VSIs is your opportunity to interact with your students similarly to an in-person classroom setting. Here are some things to consider when planning your next VSI:

Flip the Classroom – Instead of doing a lecture, have the students read the material and prepare for a group discussion before the VSI. Then, when you have all your students online it is the perfect time to do knowledge checks and go more in-depth with real-life scenarios.

Use Polls – To gauge student understanding of the week’s material, use a quick poll to find out which topics the students feel they have mastered before starting the new discussion session. The topics that receive the lowest rating can now be covered in the VSI.
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Host a Q&A Session – Have students submit questions in the Adobe Connect meeting room Q&A pod throughout the week. When you login, you will be able to see all the questions, but the students will only see the questions he/she submitted. As you answer questions, you can delete them from your list. This will not affect the student’s pod view.
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Make It Personal – Being an online student is an isolated experience. Make the most of your time with students. Greet them as they enter the meeting room, answer the dumb questions to encourage conversation, and hang around a few minutes after the meeting in case people linger to ask questions like they do in on-campus classrooms. Showing that you care about your students increases student engagement without all the bells and whistles. Even if you do not change a thing with your VSI style (if it’s not broken don’t fix it, right?) then showing that you care about your students will make all the difference.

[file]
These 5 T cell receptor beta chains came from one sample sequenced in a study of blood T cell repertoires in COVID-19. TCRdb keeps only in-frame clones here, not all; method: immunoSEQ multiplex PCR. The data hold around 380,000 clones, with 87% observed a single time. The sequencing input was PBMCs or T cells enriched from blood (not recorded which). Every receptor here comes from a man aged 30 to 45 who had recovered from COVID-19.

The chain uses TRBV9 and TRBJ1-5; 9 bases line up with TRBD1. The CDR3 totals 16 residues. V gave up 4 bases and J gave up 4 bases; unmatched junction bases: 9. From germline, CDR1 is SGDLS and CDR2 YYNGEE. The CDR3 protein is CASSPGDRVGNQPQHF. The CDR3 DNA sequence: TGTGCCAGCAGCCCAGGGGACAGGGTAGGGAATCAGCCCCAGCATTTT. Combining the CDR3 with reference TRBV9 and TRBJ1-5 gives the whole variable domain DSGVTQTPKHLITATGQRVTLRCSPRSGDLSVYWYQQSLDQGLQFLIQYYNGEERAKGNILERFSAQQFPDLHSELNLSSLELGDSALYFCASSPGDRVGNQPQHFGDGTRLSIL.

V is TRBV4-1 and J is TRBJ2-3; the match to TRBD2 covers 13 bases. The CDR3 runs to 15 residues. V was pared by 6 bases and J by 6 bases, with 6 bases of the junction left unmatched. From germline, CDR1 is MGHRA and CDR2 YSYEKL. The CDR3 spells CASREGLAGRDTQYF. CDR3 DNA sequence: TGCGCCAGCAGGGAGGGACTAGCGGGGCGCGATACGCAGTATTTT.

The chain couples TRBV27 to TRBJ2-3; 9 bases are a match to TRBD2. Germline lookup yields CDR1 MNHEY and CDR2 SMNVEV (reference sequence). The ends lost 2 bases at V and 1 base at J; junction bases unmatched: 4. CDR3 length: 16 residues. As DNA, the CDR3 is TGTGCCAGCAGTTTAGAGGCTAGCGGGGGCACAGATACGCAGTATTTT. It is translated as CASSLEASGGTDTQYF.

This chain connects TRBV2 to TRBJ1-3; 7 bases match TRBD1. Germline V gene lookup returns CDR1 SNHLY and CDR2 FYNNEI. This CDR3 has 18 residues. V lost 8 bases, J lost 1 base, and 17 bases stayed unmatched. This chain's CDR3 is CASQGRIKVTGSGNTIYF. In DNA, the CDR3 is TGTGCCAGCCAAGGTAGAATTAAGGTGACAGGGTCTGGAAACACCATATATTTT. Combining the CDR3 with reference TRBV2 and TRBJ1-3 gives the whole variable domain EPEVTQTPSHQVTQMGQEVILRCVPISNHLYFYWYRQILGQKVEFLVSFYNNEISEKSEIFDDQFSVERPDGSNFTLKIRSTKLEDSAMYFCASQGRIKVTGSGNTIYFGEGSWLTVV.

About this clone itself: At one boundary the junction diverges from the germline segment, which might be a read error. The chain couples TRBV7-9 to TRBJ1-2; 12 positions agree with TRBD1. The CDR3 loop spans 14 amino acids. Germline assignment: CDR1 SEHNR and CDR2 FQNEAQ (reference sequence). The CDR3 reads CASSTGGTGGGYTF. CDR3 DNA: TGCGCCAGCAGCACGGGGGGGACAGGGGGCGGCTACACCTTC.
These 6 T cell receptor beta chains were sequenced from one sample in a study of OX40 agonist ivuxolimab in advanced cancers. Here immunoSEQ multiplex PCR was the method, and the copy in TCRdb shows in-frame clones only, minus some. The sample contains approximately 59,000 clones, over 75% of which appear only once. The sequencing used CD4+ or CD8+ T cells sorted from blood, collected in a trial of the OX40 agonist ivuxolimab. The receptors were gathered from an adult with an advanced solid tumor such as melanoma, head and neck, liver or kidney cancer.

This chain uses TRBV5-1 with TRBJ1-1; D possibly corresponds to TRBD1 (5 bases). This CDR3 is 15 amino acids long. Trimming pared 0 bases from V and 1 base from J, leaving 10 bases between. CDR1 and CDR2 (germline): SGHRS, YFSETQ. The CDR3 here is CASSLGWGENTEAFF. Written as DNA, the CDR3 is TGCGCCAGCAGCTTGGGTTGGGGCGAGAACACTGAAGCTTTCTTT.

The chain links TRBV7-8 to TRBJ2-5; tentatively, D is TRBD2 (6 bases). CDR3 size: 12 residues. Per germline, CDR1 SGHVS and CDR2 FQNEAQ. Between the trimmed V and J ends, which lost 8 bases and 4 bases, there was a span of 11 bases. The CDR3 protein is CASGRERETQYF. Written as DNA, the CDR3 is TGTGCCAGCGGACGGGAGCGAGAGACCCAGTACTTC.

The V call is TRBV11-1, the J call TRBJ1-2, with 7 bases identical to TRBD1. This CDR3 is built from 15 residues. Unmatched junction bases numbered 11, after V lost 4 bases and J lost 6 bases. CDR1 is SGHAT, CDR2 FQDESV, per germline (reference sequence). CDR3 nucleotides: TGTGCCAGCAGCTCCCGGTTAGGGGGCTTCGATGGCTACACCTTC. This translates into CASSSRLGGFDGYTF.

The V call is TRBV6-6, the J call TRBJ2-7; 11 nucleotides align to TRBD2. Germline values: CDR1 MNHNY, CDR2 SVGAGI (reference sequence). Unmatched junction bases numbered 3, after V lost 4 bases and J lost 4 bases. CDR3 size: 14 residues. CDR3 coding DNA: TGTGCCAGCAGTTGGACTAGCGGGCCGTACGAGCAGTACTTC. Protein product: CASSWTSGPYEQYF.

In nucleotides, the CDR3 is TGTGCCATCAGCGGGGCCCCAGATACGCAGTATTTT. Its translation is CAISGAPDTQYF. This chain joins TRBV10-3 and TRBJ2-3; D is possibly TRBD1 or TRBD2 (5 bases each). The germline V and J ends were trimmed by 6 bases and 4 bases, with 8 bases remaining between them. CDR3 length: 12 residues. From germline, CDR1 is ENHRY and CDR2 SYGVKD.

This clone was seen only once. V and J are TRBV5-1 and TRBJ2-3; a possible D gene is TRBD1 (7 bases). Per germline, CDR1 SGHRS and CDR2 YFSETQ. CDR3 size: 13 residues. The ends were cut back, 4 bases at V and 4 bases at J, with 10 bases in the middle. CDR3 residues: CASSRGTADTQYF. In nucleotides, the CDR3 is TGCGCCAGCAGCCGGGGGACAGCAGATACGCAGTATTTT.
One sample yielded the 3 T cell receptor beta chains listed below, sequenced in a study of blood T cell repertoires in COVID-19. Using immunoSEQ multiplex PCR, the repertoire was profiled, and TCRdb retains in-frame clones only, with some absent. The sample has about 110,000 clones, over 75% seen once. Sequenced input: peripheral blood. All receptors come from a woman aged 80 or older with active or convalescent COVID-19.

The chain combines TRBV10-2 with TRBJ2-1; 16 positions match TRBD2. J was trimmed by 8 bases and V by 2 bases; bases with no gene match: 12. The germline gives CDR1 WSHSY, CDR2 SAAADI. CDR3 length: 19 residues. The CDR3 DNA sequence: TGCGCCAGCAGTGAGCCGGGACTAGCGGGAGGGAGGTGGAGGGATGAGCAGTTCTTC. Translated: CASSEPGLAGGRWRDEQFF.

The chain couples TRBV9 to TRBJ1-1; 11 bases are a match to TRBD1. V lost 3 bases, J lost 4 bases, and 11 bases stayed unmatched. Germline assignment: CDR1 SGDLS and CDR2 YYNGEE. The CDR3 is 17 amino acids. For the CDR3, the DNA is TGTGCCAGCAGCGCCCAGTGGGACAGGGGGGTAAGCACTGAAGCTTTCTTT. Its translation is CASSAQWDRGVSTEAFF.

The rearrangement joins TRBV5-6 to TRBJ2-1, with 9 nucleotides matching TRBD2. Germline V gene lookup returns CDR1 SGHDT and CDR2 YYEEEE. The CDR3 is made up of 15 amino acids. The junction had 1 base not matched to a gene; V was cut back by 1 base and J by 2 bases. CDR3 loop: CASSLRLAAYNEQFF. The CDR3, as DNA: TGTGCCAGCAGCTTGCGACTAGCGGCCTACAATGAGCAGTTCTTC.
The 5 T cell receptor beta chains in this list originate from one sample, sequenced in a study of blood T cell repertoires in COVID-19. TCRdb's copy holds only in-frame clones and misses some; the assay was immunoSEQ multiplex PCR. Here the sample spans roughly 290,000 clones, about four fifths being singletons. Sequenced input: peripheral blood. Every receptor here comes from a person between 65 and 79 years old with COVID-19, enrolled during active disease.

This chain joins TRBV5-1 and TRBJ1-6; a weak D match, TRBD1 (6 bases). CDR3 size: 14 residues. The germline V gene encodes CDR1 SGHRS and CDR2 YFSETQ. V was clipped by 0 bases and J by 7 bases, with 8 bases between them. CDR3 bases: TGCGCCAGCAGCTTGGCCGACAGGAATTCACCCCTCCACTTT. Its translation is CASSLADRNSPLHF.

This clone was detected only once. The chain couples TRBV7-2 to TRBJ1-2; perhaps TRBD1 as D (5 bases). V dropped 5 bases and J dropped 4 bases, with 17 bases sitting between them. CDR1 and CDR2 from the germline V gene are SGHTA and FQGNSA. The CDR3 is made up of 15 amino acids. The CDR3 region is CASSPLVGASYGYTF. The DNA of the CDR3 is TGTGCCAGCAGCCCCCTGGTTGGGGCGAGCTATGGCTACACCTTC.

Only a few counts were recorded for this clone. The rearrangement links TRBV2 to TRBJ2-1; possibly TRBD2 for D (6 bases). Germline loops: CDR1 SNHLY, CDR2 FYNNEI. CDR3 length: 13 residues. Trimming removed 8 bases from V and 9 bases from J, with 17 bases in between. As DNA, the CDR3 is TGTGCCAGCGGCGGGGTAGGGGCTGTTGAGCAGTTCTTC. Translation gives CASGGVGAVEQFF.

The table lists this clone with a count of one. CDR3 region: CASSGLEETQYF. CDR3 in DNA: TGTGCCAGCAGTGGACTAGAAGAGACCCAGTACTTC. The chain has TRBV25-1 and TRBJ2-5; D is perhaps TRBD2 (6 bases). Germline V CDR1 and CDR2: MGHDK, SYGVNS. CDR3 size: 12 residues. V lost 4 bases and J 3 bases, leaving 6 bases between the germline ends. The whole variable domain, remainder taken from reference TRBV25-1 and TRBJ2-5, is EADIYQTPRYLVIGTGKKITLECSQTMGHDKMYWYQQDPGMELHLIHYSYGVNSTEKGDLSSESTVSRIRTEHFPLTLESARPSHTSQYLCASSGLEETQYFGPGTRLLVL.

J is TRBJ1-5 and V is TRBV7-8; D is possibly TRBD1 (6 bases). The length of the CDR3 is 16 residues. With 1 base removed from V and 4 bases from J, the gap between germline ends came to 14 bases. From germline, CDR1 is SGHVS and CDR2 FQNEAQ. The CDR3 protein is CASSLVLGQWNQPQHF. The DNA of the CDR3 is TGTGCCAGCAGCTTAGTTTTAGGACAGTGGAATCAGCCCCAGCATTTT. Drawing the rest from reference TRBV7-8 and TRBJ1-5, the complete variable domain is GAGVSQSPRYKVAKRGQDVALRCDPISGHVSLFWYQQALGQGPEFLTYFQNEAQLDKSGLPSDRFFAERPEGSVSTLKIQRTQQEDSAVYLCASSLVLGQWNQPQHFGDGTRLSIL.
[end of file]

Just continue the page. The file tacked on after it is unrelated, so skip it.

Making small changes to your teaching style could have a bigger impact on the way your students retain information and improve the overall experience of a live online session. You do not have to use all the tips in this post, but try one out and see how it goes. It doesn’t hurt to experiment a little.


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The Benefits of Lecture Capture

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High schools all over the country are hosting lectures to prepare the 2016 Senior Class for the “college experience”. Maybe you have attended one or even spoke at one of these events. There is a lot of useful and not-so-useful information provided at these lectures; and one bit that may be repeated over and over again is to “record your lectures.” This is helpful advice more students should take advantage of, but they don’t. As part of our Student Support, recorded lectures allows flexibility in a student’s education for a better learning experience.